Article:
Cholix (Chx) is secreted by non-pandemic strains of Vibrio cholerae in the intestinal lumen. For this exotoxin to induce cell death in non-polarized cells in the intestinal lamina propria, it must traverse the epithelium in the fully intact form. We identified host cell elements in polarized enterocytes associated with Chx endocytosis and apical to basal (A→B) vesicular transcytosis. This pathway overcomes endogenous mechanisms of apical vesicle recycling and lysosomal targeting by interacting with several host cell proteins that include the 75 kDa glucose-regulated protein (GRP75). Apical endocytosis of Chx appears to involve the single membrane spanning protein TMEM132A, and interaction with furin before it engages GRP75 in apical vesicular structures. Sorting within these apical vesicles results in Chx being trafficked to the basal region of cells in association with the Lectin, Mannose Binding 1 protein LMAN1. In this location, Chx interacts with the basement membrane-specific heparan sulfate proteoglycan perlecan in recycling endosomes prior to its release from this basal vesicular compartment to enter the underlying lamina propria. While the furin and LMAN1 elements of this Chx transcytosis pathway undergo cellular redistribution that are reflective of the polarity shifts noted for coatamer complexes COPI and COPII, GRP75 and perlecan fail to show these dramatic rearrangements. Together, these data define essential steps in the A→B transcytosis pathway accessed by Chx to reach the intestinal lamina propria where it can engage and intoxicate certain non-polarized cells.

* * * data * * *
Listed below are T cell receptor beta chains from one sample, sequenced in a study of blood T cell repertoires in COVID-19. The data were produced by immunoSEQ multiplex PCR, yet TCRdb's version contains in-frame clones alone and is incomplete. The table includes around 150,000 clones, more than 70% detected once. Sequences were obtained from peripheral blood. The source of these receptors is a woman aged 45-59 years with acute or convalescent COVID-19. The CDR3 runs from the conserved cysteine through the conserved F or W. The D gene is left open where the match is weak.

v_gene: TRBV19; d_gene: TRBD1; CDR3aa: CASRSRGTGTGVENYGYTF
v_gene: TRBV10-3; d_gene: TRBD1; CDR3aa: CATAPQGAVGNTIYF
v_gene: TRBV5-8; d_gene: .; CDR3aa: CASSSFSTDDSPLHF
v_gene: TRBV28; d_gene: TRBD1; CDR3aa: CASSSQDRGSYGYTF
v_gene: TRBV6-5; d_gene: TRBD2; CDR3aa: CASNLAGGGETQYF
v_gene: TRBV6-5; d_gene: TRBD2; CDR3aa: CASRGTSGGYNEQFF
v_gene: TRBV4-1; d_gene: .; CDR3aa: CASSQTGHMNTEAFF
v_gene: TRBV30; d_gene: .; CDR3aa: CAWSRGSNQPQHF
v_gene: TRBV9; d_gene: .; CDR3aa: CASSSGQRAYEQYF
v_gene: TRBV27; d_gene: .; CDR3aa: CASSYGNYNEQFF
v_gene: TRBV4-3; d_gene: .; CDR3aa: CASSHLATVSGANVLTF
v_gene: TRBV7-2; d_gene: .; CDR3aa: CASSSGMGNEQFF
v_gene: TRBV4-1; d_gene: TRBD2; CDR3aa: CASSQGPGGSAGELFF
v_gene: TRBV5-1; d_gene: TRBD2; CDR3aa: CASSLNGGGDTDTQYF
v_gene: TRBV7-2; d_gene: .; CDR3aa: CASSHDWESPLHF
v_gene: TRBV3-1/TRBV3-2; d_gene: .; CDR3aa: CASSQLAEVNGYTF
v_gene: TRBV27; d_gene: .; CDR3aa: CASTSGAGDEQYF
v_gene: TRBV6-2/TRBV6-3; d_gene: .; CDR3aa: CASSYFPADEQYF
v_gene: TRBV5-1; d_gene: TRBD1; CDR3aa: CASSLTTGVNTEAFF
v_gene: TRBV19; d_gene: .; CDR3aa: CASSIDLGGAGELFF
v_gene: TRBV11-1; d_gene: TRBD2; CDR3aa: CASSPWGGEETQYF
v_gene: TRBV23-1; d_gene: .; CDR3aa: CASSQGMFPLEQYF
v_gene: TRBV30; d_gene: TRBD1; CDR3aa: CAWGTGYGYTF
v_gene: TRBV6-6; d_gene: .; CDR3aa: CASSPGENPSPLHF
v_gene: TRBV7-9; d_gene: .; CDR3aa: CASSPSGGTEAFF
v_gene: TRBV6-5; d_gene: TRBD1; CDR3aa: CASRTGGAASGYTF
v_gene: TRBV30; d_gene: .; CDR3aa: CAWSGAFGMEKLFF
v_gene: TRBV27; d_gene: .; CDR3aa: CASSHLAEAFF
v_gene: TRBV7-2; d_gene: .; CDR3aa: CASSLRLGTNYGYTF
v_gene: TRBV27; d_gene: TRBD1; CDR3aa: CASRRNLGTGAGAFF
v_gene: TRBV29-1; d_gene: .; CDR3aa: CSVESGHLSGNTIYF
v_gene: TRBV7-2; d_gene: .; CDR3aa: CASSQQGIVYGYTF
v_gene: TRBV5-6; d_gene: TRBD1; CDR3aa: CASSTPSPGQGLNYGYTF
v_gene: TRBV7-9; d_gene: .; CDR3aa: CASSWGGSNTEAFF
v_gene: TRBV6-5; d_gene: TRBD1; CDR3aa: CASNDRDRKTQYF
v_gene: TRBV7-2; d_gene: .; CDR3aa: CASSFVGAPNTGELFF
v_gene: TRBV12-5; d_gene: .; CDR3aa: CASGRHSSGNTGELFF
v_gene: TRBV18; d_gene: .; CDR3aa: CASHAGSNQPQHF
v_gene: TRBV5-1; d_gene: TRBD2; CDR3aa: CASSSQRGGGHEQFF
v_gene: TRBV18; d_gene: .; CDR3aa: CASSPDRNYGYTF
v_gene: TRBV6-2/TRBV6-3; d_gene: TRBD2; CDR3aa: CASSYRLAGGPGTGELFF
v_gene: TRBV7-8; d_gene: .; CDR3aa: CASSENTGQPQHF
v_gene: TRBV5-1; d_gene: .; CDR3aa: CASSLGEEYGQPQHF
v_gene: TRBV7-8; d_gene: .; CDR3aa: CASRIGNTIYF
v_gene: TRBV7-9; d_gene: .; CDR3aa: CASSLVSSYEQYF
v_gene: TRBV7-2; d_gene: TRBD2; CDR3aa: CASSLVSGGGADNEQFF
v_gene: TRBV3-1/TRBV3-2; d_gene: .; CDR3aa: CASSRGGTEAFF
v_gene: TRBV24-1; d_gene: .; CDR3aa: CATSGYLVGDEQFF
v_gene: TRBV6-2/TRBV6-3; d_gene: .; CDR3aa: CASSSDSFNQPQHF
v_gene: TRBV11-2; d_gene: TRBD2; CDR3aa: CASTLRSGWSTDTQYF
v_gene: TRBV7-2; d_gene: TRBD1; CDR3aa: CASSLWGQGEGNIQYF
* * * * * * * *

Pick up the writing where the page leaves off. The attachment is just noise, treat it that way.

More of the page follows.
ASJC Scopus subject areas
- Cell Biology